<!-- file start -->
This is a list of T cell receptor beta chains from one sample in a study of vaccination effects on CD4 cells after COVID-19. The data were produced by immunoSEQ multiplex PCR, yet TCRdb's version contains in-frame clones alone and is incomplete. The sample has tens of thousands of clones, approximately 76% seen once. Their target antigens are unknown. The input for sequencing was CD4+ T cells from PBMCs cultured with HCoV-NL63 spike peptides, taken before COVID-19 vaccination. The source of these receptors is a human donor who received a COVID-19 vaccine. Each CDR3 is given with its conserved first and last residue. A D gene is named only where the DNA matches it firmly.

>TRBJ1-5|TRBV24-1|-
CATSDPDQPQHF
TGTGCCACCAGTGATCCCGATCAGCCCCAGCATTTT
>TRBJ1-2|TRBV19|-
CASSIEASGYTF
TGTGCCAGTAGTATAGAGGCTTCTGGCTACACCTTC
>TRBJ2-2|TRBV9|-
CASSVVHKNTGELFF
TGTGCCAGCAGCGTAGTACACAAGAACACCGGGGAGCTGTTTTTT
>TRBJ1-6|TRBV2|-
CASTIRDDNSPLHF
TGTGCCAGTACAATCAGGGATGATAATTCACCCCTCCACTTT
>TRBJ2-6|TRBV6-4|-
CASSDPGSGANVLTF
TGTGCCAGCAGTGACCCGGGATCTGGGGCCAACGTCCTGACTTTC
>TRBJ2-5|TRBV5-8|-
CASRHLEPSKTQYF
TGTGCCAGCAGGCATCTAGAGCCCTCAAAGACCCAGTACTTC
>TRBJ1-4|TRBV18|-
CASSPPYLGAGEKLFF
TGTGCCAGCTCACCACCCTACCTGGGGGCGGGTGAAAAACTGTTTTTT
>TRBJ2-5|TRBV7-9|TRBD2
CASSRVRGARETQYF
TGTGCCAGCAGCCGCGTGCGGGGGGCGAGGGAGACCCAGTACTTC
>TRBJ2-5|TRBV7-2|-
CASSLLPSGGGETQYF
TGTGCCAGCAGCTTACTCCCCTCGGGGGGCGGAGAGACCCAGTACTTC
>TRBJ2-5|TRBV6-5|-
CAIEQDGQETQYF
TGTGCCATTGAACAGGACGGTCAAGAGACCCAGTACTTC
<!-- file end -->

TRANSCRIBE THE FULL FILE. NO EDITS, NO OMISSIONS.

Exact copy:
This is a list of T cell receptor beta chains from one sample in a study of vaccination effects on CD4 cells after COVID-19. The data were produced by immunoSEQ multiplex PCR, yet TCRdb's version contains in-frame clones alone and is incomplete. The sample has tens of thousands of clones, approximately 76% seen once. Their target antigens are unknown. The input for sequencing was CD4+ T cells from PBMCs cultured with HCoV-NL63 spike peptides, taken before COVID-19 vaccination. The source of these receptors is a human donor who received a COVID-19 vaccine. Each CDR3 is given with its conserved first and last residue. A D gene is named only where the DNA matches it firmly.

>TRBJ1-5|TRBV24-1|-
CATSDPDQPQHF
TGTGCCACCAGTGATCCCGATCAGCCCCAGCATTTT
>TRBJ1-2|TRBV19|-
CASSIEASGYTF
TGTGCCAGTAGTATAGAGGCTTCTGGCTACACCTTC
>TRBJ2-2|TRBV9|-
CASSVVHKNTGELFF
TGTGCCAGCAGCGTAGTACACAAGAACACCGGGGAGCTGTTTTTT
>TRBJ1-6|TRBV2|-
CASTIRDDNSPLHF
TGTGCCAGTACAATCAGGGATGATAATTCACCCCTCCACTTT
>TRBJ2-6|TRBV6-4|-
CASSDPGSGANVLTF
TGTGCCAGCAGTGACCCGGGATCTGGGGCCAACGTCCTGACTTTC
>TRBJ2-5|TRBV5-8|-
CASRHLEPSKTQYF
TGTGCCAGCAGGCATCTAGAGCCCTCAAAGACCCAGTACTTC
>TRBJ1-4|TRBV18|-
CASSPPYLGAGEKLFF
TGTGCCAGCTCACCACCCTACCTGGGGGCGGGTGAAAAACTGTTTTTT
>TRBJ2-5|TRBV7-9|TRBD2
CASSRVRGARETQYF
TGTGCCAGCAGCCGCGTGCGGGGGGCGAGGGAGACCCAGTACTTC
>TRBJ2-5|TRBV7-2|-
CASSLLPSGGGETQYF
TGTGCCAGCAGCTTACTCCCCTCGGGGGGCGGAGAGACCCAGTACTTC
>TRBJ2-5|TRBV6-5|-
CAIEQDGQETQYF
TGTGCCATTGAACAGGACGGTCAAGAGACCCAGTACTTC